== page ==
Intimidated by The Idea of Meditation? This Meditation Guide is for You

You’ve heard it from yoga lessons and self-care guru blogs to Sam Harris podcasts, but what is mindfulness? Simply put, mindfulness is the awareness that can be obtained through paying attention in the present moment, non-judgmentally, in the service of greater self-understanding. Essentially mindfulness is a form of meditation that allows you to pay attention to you—your physical sensations, thoughts, and emotions (Wong, 2018).

Jon Kabat-Zinn is the founder of MBSR (Mindfulness-Based Stress Reduction), and he explains that the process of meditating is much more simple than it can be made out to be (2015). Most people take themselves too seriously. We go through life on autopilot, assuming we know who we are and what makes us tick. For Jon, mindfulness meditation involves simply asking yourself: “Who am I?”

Am I my name? My age? Zodiac sign? My thoughts? Actions? Ultimately, the answers do not matter — it’s the constant questioning and reflecting that are important for mindfulness (Kabat-Zinn, 2015). The practice of meditating every day can treat anxiety, depression, stress, pain, insomnia, and other health conditions. It is recommended by professionals to aim for 10 minutes of reflection per day, but even a couple minutes a day can have a huge impact (Wong, 2018). Kate Hanley, author of A Year of Daily Calm, suggests meditating while you are doing other activities that are already a part of your daily schedule. For example, while you’re doing the dishes, brushing your teeth, exercising, or trying to sleep (2015).

Here is ORA’s first Meditation Guide to get you started with mindfulness meditation, broken up into three points you can try to focus on while you’re seated, lying down, or doing the dishes:

Meditation Guide Part 1: PHYSICAL SENSATIONS

Focusing on your physical sensations grounds you when you begin to meditate. It is also a great way to focus yourself if you are having a panic attack or experiencing increased anxiety (Smith, 2018).

A simple exercise for grounding goes as follows:

  • Focus on 5 things you can see
  • Focus on 4 things you can touch
  • Focus on 3 things you can hear
  • Focus on 2 things you can smell
  • Focus on 1 thing you can taste

This will get you in touch with your body in the present moment, and out of any thought clutter you have. It may also help to borrow a common method from yoga — imagine you are growing roots into the ground (or sofa, or chair). Get a sense of where each part of your body is touching the things around you and feel where your hands are lying naturally. Being conscious of your body’s position in space will also ground you for the meditation for which you are about to embark. Finally, focus on your breathing. Focus on how it feels for breath to enter and exit your body. Here, you should also focus on your posture. Create the straightest possible airway for fresh oxygen to come in through your nose, into your lungs, and out through your mouth. Breathe deeply and with purpose, and feel the natural rhythm of being alive in the now.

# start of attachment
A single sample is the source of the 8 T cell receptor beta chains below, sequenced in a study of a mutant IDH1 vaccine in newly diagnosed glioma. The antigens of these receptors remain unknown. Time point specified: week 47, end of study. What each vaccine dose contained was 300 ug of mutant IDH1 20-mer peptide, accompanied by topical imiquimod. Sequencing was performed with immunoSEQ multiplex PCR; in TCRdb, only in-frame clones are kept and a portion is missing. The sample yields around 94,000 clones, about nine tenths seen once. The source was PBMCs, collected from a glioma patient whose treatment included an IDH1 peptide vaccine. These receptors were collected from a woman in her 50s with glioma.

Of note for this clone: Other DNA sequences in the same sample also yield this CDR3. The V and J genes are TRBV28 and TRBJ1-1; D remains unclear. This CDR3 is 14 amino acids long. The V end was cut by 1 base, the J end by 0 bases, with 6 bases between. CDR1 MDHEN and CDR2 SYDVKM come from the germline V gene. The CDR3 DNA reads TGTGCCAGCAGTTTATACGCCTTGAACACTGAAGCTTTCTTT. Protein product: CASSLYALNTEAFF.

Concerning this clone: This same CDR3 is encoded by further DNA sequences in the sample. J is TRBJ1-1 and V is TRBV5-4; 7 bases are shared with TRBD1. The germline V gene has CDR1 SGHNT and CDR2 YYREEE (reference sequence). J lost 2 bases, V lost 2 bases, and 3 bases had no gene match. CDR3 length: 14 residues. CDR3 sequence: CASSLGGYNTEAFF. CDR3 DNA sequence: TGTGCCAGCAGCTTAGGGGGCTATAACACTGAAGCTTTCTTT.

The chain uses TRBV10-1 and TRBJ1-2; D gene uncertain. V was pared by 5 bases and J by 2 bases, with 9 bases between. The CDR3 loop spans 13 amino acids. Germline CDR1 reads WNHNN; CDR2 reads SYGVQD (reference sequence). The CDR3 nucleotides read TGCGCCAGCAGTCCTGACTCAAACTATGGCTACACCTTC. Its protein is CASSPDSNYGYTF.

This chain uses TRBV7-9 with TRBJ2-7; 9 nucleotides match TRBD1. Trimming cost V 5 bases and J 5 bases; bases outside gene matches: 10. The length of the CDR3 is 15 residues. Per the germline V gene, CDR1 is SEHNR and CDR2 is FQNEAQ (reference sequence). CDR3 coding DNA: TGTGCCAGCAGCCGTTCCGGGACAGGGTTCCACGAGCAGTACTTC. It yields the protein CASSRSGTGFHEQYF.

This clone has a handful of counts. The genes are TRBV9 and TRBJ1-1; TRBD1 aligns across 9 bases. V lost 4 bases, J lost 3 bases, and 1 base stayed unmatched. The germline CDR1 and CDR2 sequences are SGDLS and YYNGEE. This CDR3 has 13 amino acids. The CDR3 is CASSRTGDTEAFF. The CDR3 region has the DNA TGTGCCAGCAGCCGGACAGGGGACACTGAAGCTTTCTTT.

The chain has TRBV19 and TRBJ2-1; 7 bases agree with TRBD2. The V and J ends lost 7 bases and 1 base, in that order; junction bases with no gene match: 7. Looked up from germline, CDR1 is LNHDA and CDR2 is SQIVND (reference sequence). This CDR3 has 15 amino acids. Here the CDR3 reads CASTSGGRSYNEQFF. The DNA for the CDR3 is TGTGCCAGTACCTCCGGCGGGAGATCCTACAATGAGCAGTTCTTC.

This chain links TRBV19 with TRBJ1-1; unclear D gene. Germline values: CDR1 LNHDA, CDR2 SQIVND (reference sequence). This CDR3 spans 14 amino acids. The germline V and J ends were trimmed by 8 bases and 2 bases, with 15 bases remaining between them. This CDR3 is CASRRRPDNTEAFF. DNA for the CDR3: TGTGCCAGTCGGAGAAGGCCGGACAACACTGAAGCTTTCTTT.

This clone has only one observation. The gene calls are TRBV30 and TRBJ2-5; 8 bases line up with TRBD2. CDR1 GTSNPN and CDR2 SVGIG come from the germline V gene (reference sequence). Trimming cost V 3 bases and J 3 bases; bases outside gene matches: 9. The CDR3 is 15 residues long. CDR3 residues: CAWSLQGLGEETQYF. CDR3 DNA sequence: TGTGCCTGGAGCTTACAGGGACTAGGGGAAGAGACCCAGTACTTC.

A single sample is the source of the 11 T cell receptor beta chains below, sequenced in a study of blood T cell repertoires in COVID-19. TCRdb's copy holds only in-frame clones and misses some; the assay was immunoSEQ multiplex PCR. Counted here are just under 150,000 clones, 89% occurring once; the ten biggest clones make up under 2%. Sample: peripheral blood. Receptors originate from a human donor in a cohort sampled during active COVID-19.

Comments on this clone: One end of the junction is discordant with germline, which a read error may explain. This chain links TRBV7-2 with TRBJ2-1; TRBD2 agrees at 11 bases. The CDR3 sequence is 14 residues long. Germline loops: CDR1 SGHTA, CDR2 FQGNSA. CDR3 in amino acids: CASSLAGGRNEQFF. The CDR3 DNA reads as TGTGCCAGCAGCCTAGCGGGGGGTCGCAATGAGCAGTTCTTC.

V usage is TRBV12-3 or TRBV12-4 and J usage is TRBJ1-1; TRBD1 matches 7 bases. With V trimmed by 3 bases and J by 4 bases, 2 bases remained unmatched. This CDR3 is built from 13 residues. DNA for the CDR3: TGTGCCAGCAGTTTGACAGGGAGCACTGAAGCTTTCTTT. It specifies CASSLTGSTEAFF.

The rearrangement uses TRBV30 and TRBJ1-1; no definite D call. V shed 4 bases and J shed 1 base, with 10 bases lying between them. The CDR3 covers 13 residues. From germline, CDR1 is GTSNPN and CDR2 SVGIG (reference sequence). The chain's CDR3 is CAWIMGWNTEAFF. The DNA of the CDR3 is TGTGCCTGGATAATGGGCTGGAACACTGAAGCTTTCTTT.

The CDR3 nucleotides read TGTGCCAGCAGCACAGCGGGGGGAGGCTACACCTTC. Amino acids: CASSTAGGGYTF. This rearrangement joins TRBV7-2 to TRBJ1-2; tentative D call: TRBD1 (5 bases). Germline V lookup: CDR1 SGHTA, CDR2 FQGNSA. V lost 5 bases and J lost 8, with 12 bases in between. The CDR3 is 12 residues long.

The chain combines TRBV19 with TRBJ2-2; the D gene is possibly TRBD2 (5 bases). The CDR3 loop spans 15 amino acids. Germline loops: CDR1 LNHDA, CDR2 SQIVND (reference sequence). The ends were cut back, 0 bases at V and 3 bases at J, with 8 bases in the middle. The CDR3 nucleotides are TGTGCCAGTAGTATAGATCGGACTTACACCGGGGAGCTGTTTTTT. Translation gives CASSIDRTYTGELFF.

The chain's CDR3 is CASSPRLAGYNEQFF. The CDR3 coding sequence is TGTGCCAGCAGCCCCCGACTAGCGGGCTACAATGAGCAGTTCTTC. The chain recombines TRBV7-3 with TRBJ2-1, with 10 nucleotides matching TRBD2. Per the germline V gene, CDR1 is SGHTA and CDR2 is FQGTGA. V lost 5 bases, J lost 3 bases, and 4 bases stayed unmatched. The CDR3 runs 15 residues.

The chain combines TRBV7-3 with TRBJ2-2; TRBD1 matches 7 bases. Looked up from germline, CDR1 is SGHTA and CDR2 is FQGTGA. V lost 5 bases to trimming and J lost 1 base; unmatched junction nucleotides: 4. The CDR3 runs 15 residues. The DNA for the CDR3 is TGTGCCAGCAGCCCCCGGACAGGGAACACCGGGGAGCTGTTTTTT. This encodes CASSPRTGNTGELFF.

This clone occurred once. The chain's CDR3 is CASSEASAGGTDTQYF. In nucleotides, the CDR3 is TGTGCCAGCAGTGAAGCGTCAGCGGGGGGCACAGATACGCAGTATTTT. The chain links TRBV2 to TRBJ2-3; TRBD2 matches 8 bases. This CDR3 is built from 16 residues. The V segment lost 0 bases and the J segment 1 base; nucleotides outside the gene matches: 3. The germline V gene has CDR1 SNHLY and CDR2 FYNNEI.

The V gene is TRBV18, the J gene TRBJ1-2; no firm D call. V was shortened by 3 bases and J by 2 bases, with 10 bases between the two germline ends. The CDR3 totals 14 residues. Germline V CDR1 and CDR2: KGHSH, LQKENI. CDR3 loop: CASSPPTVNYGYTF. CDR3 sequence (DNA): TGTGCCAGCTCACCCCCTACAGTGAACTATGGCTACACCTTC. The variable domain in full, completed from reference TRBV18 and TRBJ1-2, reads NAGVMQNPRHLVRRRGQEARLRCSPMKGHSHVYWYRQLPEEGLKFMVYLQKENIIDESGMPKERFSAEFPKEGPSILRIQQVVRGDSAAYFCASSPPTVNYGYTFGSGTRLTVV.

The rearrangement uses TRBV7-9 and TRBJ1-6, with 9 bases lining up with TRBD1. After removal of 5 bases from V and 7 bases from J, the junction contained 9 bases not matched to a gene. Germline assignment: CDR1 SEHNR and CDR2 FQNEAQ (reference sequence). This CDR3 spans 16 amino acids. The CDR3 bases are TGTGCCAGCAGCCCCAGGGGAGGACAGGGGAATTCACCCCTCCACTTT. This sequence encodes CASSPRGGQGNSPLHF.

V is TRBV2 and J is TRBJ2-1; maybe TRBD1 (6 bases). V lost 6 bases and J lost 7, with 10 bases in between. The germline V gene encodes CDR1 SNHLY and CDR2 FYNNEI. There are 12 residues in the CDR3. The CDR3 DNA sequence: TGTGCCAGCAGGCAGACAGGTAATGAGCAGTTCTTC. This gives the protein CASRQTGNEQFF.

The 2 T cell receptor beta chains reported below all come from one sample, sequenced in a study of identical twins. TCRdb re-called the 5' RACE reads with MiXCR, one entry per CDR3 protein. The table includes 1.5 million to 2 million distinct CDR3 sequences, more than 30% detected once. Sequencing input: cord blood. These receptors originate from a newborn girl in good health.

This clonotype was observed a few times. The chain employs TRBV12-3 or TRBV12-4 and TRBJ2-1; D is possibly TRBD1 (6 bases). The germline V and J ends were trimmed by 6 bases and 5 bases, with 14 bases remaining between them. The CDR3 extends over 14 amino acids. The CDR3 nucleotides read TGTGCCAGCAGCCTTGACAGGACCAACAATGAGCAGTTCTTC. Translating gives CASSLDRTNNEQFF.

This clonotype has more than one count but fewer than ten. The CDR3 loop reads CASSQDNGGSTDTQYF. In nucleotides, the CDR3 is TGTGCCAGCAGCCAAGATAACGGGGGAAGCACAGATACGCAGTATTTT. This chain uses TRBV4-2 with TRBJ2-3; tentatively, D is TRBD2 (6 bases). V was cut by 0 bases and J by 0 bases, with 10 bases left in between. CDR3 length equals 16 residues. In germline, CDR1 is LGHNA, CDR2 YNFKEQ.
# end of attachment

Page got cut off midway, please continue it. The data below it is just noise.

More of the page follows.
Meditation Guide Part 2: THOUGHTS

As you focus on your physical sensations, you may begin to notice your mind wandering. Don’t be hard on yourself or try to suppress or ignore unwelcome thoughts. Instead, take note of where your thoughts went. Experience each thought come and go, all the while tethering yourself to your breaths and physical sensations. Observe your thoughts as if you were an outsider looking in.

Meditation Guide Part 3: EMOTIONS

Once your mind begins to quiet down, begin to introspect by asking yourself some questions.

  • How do I feel right now?
  • How did I feel when I woke up this morning?
  • How did I feel when I went to bed last night?

It may also help, when you finish meditating, to write any of your findings in a mood journal. Studies have found that mood journals can help with anxiety and depression because putting things on a page can help you to analyze patterns over time in relation to your triggers and where strong emotions are likely to occur (Garone, 2018).

If you struggle with meditating — if you can’t stay still, or have trouble calming your mind—journaling can help get you into the habit of reflection. You can try a one-minute meditation session and then write a short paragraph about how it felt. For your next time, try it for a little longer, both in length of session and length of reflection. Eventually, you can form a habit that will help you tackle life’s difficulties.

Whether you’re finding solace from a hard day at work or a tough Mercury retrograde, you got this.

References

  1. Garone, S. (2018). Mood Journal 101: How to Get Started on Controlling Your Emotions. Retrieved from https://www.healthline.com/health/how-to-keep-mood-journal#1.
  2. Hanley, K. (2015). A Year of Daily Calm. Canada: Random House.
  3. Kabat-Zinn, J. (2015, May 28). Jon Kabat Zinn Me Me Me. Retrieved from https://www.youtube.com/watch?v=ULJSacYFzzQ.
  4. Smith, S. (2018). 5-4-3-2-1 Coping Technique for Anxiety. Retrieved from https://www.urmc.rochester.edu/behavioral-health-partners/bhp-blog/april-2018/5-4-3-2-1-coping-technique-for-anxiety.aspx.
  5. Wong, C. (2018). Mindfulness Meditation. Retrieved from https://www.verywellmind.com/mindfulness-meditation-88369.

Image: @markconlan

Alex Prong
About the author

Alex Prong is a bartender, fern enthusiast, and writer who prefers writing pieces that blur the lines of genre. Alex tends to ascribe cosmic significance to trivial events and people. You can find her sitting at a kitchen island, wearing cabin socks and lingerie, and writing erotica about the woman who delivers her mail. ☉ Scorpio ☽ Cancer ↑ Leo

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